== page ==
A Short Story on the Website of
the Red Dirt Writers Society

Confederate Army Sharpshooter
by Gordon Eskridge (Jan 2010)

        July 4, 1907, Wynnewood, Oklahoma, in his favorite rocking chair on the front porch sits an old Confederate Army Sharpshooter by the name of William H. Eskridge. Having served in the Cleveland Guards, a volunteer North Carolina regiment, William remembers his life during the War Between the States. After dinner he has returned to the porch, and the children have returned to sit nearby to hear more stories.

        Bill, one of the neighborhood children is asking a question, “How did you become a sharpshooter in the army?”

        “Well, sir, it was like this, I had been shooting meat for the table since I was 12 years old.”

        Billy interrupts, “You were allowed to shoot a gun when you were only 12?”

        “Yes, sir, my father John Green Eskridge had taught us boys how to shoot, and I was the best shot of the group. So it became my job to help out the family by bringing home meat for dinner,” William answered. “Often Squirrels were the animals closest to the house, and shooting a squirrel is not easy. You must shoot them in the head or you would lose most of the meat. You had to be very patient and wait to get just the right shot and that is just like the sharpshooter’s job.”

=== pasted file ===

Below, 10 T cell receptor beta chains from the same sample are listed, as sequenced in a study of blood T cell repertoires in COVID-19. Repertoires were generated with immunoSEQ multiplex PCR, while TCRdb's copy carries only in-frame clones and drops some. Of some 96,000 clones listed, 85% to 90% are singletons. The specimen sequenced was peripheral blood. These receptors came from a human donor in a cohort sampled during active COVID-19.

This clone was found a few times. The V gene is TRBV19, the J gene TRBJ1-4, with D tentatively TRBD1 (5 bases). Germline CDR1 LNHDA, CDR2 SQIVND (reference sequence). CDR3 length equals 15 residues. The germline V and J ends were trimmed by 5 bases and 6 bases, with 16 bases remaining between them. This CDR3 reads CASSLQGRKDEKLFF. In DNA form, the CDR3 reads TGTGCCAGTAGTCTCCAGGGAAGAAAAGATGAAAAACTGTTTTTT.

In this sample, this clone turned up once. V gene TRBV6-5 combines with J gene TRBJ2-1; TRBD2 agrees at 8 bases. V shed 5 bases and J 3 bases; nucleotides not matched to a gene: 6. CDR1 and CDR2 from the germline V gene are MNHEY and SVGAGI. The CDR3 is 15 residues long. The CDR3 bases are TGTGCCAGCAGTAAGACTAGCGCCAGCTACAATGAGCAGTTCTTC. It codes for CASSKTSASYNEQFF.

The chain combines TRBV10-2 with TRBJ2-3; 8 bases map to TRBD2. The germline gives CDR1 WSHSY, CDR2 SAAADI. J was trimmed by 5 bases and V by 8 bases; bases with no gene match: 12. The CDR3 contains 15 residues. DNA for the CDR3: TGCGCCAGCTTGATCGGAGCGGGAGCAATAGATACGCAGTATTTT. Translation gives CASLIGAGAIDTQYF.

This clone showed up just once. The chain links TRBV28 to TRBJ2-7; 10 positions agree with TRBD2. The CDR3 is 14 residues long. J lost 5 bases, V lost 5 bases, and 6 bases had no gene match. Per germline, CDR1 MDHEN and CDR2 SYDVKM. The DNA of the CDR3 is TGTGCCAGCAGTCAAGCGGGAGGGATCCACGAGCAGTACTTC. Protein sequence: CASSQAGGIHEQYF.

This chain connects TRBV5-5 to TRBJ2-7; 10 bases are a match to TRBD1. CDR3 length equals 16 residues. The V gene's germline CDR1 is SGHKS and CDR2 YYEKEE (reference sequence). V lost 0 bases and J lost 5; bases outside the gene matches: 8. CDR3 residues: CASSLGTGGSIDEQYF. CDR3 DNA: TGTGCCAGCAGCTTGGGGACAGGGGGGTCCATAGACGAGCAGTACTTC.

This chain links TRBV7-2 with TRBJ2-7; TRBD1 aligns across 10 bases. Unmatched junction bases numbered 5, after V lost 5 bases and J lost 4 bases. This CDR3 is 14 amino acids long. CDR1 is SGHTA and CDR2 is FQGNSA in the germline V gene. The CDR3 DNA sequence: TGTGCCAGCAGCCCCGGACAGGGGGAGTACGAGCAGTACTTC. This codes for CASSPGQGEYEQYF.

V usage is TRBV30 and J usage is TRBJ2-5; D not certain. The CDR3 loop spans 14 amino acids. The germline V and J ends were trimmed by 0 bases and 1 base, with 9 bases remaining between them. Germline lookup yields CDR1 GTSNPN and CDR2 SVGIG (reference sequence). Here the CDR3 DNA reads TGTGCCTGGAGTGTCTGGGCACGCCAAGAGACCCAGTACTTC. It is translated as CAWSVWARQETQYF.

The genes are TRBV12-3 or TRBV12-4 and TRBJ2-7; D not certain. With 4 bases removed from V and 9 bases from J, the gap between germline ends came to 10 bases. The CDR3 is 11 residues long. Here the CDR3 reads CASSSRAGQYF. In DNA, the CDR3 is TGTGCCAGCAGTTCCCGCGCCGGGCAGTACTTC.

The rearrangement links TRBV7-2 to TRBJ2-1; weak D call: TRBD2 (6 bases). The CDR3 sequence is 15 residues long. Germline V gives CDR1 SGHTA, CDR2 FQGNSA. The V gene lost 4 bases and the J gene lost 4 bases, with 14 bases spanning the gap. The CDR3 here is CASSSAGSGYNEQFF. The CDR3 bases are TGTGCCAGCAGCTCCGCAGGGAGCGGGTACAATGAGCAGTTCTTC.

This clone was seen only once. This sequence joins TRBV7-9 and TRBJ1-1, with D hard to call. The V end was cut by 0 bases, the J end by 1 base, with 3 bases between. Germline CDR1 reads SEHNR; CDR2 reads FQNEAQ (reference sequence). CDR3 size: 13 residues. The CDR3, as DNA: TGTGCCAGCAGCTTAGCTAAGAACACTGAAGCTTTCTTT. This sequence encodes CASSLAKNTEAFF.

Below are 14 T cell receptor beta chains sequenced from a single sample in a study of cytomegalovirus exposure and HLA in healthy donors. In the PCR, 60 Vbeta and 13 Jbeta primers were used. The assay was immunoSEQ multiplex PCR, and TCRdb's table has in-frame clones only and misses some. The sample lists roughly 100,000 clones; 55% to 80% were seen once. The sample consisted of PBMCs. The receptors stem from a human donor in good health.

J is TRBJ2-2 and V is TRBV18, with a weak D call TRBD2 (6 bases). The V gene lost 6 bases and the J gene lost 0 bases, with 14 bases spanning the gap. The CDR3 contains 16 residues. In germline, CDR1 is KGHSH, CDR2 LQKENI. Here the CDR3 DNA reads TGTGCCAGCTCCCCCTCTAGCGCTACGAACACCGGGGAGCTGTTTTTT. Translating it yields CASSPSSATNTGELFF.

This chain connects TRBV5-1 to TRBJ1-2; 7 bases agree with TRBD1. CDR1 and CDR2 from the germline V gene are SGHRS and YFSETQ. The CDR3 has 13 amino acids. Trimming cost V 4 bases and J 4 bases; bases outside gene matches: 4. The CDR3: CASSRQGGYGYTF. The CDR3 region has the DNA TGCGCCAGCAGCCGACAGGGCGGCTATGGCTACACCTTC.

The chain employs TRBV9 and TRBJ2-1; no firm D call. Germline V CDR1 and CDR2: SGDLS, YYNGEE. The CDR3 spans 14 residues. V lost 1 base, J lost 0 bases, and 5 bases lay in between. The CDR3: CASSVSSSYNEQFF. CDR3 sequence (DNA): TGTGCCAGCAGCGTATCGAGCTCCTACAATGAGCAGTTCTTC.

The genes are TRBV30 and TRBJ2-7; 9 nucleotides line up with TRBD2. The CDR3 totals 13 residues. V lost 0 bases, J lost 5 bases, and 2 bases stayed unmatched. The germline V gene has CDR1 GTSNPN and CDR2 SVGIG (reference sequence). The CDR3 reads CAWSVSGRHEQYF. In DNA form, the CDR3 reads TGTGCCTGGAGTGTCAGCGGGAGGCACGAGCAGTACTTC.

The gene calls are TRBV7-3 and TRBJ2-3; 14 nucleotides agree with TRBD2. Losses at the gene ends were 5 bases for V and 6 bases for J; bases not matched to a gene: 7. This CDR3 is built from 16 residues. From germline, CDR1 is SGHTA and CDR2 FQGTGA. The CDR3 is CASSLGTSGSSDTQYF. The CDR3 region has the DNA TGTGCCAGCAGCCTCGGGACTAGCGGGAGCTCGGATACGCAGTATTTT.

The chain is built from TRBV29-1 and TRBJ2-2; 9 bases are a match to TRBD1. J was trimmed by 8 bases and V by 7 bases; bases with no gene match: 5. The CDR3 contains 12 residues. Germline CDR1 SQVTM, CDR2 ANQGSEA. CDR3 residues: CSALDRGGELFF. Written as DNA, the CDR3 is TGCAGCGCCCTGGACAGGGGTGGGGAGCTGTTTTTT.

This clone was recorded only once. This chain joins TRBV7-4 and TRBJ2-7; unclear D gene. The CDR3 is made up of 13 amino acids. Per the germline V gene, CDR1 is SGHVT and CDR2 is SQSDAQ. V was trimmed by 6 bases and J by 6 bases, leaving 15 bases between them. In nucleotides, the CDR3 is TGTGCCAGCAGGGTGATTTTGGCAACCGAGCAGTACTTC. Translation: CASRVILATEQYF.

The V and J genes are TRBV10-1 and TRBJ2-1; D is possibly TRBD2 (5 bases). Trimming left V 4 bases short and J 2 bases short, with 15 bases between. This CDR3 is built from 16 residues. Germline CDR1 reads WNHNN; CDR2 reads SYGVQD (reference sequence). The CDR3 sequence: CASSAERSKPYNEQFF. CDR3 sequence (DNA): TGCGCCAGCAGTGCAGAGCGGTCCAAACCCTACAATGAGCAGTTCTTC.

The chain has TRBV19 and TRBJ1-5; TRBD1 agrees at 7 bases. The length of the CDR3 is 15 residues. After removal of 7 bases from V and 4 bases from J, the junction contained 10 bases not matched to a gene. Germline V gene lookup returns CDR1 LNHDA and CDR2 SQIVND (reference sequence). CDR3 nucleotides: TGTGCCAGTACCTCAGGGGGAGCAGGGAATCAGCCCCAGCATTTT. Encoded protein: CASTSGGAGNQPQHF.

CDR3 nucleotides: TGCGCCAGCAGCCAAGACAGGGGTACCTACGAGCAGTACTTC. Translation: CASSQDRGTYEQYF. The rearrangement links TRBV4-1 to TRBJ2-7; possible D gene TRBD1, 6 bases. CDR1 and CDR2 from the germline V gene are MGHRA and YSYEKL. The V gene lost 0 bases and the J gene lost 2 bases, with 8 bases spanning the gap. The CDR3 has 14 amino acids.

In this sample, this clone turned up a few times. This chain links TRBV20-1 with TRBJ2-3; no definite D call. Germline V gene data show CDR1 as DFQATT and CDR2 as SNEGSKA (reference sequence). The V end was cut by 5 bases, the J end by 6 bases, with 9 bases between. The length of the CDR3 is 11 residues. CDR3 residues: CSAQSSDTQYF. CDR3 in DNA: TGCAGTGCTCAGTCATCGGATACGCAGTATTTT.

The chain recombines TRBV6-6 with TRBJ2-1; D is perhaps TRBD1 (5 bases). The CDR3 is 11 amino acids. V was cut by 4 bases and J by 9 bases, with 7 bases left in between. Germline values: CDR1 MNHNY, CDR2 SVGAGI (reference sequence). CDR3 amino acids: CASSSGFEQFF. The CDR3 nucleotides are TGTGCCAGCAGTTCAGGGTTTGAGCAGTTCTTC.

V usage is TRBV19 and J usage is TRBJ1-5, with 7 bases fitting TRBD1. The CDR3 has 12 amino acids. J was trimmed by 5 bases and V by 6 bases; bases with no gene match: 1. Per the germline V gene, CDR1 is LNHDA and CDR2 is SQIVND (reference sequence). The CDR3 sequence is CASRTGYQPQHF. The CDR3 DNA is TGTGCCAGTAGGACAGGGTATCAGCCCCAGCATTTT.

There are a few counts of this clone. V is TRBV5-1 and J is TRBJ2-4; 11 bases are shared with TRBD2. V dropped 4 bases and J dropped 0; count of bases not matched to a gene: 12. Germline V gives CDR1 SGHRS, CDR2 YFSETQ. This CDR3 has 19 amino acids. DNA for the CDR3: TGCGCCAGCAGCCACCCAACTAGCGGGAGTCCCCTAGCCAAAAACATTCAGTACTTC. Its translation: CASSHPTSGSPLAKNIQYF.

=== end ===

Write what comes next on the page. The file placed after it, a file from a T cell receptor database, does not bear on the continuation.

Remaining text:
“When I enlisted at age 16, I was already well known in Cleveland County as one of the best shots around. So when the sergeant said, “You are going to be one of our sharpshooters,” I said “OK.” The Sergeant marched us over to get our rifles at Fort Fisher on the coast of North Carolina near Cape Fear where the blockade runner’s ships brought in firearms from England.

        The Sergeant told us a story about our rifles “At the first meeting of the British NRA at Wimbledon in 1860, Queen Victoria opened the meeting by firing a specially prepared Whitworth rifle from a mechanical rest at a target 400 yards away. It was a bull’s eye, the bullet striking very close to the center. I expect you to do even better.”

        “400 yards!” I said in awe.

        “My job in the war was to take the Yankee officers out of the battle, but being a God-fearing young man, I chose to only wound them enough so that they could not fight.”

        “Thank goodness,” Billy said.

        I chuckled and went on, “The time I remember most is when me, W.F. Gold, and Henry Smith captured Six Union Officers without firing a shot. We dressed up as Union soldiers and sneaked into their camp late at night, cut a hole in the back of their tent, and caught them playing poker. We tied their hands, gagged them, and marched them back to our camp. I was made a corporal for doing that.”

        “Wow, that was a great story,” said Billy.

        “Now, who wants ice cream?” William said.

        “We do!” all the children answered.


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